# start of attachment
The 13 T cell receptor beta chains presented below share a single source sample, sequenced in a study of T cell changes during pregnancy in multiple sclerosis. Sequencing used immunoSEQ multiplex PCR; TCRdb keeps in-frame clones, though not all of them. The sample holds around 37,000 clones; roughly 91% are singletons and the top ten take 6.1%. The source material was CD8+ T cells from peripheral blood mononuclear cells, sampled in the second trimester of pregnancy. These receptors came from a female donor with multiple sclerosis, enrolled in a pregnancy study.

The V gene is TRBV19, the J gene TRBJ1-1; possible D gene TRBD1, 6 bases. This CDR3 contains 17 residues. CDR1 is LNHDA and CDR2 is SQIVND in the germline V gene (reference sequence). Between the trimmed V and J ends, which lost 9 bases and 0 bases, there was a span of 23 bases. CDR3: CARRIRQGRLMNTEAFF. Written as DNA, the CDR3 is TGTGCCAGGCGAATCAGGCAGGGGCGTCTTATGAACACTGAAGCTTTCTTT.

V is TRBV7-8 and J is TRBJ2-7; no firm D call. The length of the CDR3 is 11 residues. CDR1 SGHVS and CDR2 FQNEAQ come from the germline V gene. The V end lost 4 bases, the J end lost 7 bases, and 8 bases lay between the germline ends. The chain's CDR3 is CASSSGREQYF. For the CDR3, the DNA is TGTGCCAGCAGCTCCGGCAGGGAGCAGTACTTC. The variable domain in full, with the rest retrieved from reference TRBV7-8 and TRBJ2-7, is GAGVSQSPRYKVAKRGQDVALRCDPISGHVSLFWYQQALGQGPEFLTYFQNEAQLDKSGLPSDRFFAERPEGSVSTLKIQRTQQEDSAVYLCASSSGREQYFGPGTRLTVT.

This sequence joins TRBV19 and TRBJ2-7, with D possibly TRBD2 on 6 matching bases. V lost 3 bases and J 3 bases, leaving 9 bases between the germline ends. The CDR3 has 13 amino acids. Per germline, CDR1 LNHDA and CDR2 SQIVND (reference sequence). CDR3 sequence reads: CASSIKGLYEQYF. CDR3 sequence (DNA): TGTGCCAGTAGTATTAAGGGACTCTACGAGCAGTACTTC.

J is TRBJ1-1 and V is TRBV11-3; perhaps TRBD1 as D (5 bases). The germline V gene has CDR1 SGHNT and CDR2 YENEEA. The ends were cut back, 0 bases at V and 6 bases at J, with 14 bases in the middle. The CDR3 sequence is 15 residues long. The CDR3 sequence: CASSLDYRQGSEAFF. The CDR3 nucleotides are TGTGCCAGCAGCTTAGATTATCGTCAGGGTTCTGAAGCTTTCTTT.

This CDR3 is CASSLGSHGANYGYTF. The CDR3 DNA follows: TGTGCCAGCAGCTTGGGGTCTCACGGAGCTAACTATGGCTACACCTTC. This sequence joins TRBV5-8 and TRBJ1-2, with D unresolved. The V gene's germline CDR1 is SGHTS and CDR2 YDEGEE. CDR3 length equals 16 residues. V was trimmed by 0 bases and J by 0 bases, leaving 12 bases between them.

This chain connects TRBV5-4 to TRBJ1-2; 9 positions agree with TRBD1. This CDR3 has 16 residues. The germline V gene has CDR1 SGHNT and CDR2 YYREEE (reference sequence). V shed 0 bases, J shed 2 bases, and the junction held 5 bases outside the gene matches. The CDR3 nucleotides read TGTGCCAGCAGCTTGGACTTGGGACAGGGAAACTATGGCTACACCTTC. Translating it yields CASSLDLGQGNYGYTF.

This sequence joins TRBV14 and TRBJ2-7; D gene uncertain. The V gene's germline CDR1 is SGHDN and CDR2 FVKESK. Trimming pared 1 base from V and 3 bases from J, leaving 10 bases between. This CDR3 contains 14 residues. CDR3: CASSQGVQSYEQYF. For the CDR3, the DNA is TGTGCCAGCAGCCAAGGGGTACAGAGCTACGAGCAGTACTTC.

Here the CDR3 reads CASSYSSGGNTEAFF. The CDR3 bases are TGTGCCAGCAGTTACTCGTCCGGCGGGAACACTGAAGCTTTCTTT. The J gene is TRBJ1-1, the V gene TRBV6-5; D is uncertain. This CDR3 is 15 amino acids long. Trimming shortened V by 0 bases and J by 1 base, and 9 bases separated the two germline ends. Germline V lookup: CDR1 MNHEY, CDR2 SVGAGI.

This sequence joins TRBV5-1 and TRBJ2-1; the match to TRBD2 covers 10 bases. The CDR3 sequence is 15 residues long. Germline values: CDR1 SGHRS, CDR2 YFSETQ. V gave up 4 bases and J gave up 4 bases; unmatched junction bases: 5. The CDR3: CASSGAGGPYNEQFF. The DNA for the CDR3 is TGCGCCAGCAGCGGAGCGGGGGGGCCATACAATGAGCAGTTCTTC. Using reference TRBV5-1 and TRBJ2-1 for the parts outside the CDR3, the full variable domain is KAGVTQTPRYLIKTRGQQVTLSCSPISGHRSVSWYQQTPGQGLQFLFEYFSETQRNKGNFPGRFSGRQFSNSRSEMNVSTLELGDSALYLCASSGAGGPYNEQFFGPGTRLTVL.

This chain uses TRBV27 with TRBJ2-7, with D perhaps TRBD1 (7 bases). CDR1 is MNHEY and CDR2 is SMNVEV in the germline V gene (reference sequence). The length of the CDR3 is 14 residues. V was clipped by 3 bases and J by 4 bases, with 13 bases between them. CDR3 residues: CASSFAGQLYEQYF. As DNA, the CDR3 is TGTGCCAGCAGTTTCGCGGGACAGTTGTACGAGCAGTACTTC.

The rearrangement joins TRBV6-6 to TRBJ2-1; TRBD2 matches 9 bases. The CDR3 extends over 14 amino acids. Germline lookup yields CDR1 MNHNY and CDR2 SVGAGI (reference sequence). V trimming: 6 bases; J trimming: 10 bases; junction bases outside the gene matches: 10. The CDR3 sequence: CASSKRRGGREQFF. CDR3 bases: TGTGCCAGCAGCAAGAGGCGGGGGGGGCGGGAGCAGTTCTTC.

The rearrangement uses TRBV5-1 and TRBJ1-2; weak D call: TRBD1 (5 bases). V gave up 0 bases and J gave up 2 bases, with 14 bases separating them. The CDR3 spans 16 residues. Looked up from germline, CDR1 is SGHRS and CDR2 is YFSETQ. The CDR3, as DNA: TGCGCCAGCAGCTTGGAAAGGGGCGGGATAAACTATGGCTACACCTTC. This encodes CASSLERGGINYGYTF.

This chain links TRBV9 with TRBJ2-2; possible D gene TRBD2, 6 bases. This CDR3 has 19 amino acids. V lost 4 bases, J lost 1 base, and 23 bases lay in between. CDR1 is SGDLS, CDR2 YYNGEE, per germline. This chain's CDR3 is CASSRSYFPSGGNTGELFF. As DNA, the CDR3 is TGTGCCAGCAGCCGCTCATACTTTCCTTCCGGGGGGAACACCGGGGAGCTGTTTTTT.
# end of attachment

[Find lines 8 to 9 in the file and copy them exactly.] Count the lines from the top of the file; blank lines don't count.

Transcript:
This sequence joins TRBV14 and TRBJ2-7; D gene uncertain. The V gene's germline CDR1 is SGHDN and CDR2 FVKESK. Trimming pared 1 base from V and 3 bases from J, leaving 10 bases between. This CDR3 contains 14 residues. CDR3: CASSQGVQSYEQYF. For the CDR3, the DNA is TGTGCCAGCAGCCAAGGGGTACAGAGCTACGAGCAGTACTTC.

Here the CDR3 reads CASSYSSGGNTEAFF. The CDR3 bases are TGTGCCAGCAGTTACTCGTCCGGCGGGAACACTGAAGCTTTCTTT. The J gene is TRBJ1-1, the V gene TRBV6-5; D is uncertain. This CDR3 is 15 amino acids long. Trimming shortened V by 0 bases and J by 1 base, and 9 bases separated the two germline ends. Germline V lookup: CDR1 MNHEY, CDR2 SVGAGI.